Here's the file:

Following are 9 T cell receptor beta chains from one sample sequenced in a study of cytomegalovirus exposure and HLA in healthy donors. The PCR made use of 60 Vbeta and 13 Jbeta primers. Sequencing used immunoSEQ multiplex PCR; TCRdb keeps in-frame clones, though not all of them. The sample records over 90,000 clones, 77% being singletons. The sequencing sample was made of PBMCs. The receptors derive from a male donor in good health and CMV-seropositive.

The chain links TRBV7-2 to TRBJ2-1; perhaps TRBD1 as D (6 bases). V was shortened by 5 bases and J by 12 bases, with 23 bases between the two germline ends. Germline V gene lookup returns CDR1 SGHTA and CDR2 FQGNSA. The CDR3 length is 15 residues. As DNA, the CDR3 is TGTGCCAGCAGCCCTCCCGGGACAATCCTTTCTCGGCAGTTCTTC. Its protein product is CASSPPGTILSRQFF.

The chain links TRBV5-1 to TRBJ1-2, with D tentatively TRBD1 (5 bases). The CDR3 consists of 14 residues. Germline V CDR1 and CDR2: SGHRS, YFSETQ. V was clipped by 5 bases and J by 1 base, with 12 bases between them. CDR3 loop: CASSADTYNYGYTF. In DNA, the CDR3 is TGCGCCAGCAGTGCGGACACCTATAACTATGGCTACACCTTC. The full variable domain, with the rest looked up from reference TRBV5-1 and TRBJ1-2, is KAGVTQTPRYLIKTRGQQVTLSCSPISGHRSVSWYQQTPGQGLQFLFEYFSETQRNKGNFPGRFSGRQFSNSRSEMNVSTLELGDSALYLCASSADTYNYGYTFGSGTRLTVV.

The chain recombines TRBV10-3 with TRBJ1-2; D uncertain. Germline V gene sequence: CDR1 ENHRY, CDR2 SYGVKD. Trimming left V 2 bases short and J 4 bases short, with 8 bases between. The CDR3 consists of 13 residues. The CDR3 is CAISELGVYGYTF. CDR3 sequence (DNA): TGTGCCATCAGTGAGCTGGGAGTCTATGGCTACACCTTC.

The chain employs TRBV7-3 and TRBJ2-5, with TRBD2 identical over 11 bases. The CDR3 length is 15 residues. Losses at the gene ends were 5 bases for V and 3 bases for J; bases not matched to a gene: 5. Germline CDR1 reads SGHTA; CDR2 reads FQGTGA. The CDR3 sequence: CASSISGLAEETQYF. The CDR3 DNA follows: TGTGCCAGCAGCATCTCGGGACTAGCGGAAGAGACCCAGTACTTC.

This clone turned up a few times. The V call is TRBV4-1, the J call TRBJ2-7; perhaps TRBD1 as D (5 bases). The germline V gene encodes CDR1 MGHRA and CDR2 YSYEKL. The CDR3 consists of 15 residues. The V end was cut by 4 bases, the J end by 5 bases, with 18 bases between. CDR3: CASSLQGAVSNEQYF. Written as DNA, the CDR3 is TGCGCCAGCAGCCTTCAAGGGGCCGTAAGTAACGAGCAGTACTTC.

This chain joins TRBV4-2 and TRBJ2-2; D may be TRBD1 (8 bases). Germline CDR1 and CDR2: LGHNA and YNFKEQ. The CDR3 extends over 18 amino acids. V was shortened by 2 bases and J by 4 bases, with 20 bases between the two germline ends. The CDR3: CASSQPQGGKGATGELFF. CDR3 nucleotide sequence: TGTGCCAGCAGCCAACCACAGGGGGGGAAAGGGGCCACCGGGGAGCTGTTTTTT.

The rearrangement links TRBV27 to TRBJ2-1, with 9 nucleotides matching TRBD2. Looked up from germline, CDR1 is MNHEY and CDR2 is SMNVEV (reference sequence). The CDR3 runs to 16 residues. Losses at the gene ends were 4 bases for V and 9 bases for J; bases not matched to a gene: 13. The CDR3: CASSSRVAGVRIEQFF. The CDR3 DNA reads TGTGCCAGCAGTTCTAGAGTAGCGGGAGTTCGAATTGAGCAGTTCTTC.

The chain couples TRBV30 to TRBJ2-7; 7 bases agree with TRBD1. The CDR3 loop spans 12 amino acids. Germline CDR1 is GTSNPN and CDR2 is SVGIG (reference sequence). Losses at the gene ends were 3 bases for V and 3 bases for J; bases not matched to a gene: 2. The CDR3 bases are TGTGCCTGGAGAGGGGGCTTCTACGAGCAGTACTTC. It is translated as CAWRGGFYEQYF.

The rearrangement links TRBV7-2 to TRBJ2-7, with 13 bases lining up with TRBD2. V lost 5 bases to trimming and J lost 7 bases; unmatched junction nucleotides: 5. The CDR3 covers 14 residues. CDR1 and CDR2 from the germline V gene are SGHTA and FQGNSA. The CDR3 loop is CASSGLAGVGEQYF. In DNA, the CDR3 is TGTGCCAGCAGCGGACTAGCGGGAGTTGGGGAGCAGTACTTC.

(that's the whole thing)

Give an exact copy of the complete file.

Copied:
Following are 9 T cell receptor beta chains from one sample sequenced in a study of cytomegalovirus exposure and HLA in healthy donors. The PCR made use of 60 Vbeta and 13 Jbeta primers. Sequencing used immunoSEQ multiplex PCR; TCRdb keeps in-frame clones, though not all of them. The sample records over 90,000 clones, 77% being singletons. The sequencing sample was made of PBMCs. The receptors derive from a male donor in good health and CMV-seropositive.

The chain links TRBV7-2 to TRBJ2-1; perhaps TRBD1 as D (6 bases). V was shortened by 5 bases and J by 12 bases, with 23 bases between the two germline ends. Germline V gene lookup returns CDR1 SGHTA and CDR2 FQGNSA. The CDR3 length is 15 residues. As DNA, the CDR3 is TGTGCCAGCAGCCCTCCCGGGACAATCCTTTCTCGGCAGTTCTTC. Its protein product is CASSPPGTILSRQFF.

The chain links TRBV5-1 to TRBJ1-2, with D tentatively TRBD1 (5 bases). The CDR3 consists of 14 residues. Germline V CDR1 and CDR2: SGHRS, YFSETQ. V was clipped by 5 bases and J by 1 base, with 12 bases between them. CDR3 loop: CASSADTYNYGYTF. In DNA, the CDR3 is TGCGCCAGCAGTGCGGACACCTATAACTATGGCTACACCTTC. The full variable domain, with the rest looked up from reference TRBV5-1 and TRBJ1-2, is KAGVTQTPRYLIKTRGQQVTLSCSPISGHRSVSWYQQTPGQGLQFLFEYFSETQRNKGNFPGRFSGRQFSNSRSEMNVSTLELGDSALYLCASSADTYNYGYTFGSGTRLTVV.

The chain recombines TRBV10-3 with TRBJ1-2; D uncertain. Germline V gene sequence: CDR1 ENHRY, CDR2 SYGVKD. Trimming left V 2 bases short and J 4 bases short, with 8 bases between. The CDR3 consists of 13 residues. The CDR3 is CAISELGVYGYTF. CDR3 sequence (DNA): TGTGCCATCAGTGAGCTGGGAGTCTATGGCTACACCTTC.

The chain employs TRBV7-3 and TRBJ2-5, with TRBD2 identical over 11 bases. The CDR3 length is 15 residues. Losses at the gene ends were 5 bases for V and 3 bases for J; bases not matched to a gene: 5. Germline CDR1 reads SGHTA; CDR2 reads FQGTGA. The CDR3 sequence: CASSISGLAEETQYF. The CDR3 DNA follows: TGTGCCAGCAGCATCTCGGGACTAGCGGAAGAGACCCAGTACTTC.

This clone turned up a few times. The V call is TRBV4-1, the J call TRBJ2-7; perhaps TRBD1 as D (5 bases). The germline V gene encodes CDR1 MGHRA and CDR2 YSYEKL. The CDR3 consists of 15 residues. The V end was cut by 4 bases, the J end by 5 bases, with 18 bases between. CDR3: CASSLQGAVSNEQYF. Written as DNA, the CDR3 is TGCGCCAGCAGCCTTCAAGGGGCCGTAAGTAACGAGCAGTACTTC.

This chain joins TRBV4-2 and TRBJ2-2; D may be TRBD1 (8 bases). Germline CDR1 and CDR2: LGHNA and YNFKEQ. The CDR3 extends over 18 amino acids. V was shortened by 2 bases and J by 4 bases, with 20 bases between the two germline ends. The CDR3: CASSQPQGGKGATGELFF. CDR3 nucleotide sequence: TGTGCCAGCAGCCAACCACAGGGGGGGAAAGGGGCCACCGGGGAGCTGTTTTTT.

The rearrangement links TRBV27 to TRBJ2-1, with 9 nucleotides matching TRBD2. Looked up from germline, CDR1 is MNHEY and CDR2 is SMNVEV (reference sequence). The CDR3 runs to 16 residues. Losses at the gene ends were 4 bases for V and 9 bases for J; bases not matched to a gene: 13. The CDR3: CASSSRVAGVRIEQFF. The CDR3 DNA reads TGTGCCAGCAGTTCTAGAGTAGCGGGAGTTCGAATTGAGCAGTTCTTC.

The chain couples TRBV30 to TRBJ2-7; 7 bases agree with TRBD1. The CDR3 loop spans 12 amino acids. Germline CDR1 is GTSNPN and CDR2 is SVGIG (reference sequence). Losses at the gene ends were 3 bases for V and 3 bases for J; bases not matched to a gene: 2. The CDR3 bases are TGTGCCTGGAGAGGGGGCTTCTACGAGCAGTACTTC. It is translated as CAWRGGFYEQYF.

The rearrangement links TRBV7-2 to TRBJ2-7, with 13 bases lining up with TRBD2. V lost 5 bases to trimming and J lost 7 bases; unmatched junction nucleotides: 5. The CDR3 covers 14 residues. CDR1 and CDR2 from the germline V gene are SGHTA and FQGNSA. The CDR3 loop is CASSGLAGVGEQYF. In DNA, the CDR3 is TGTGCCAGCAGCGGACTAGCGGGAGTTGGGGAGCAGTACTTC.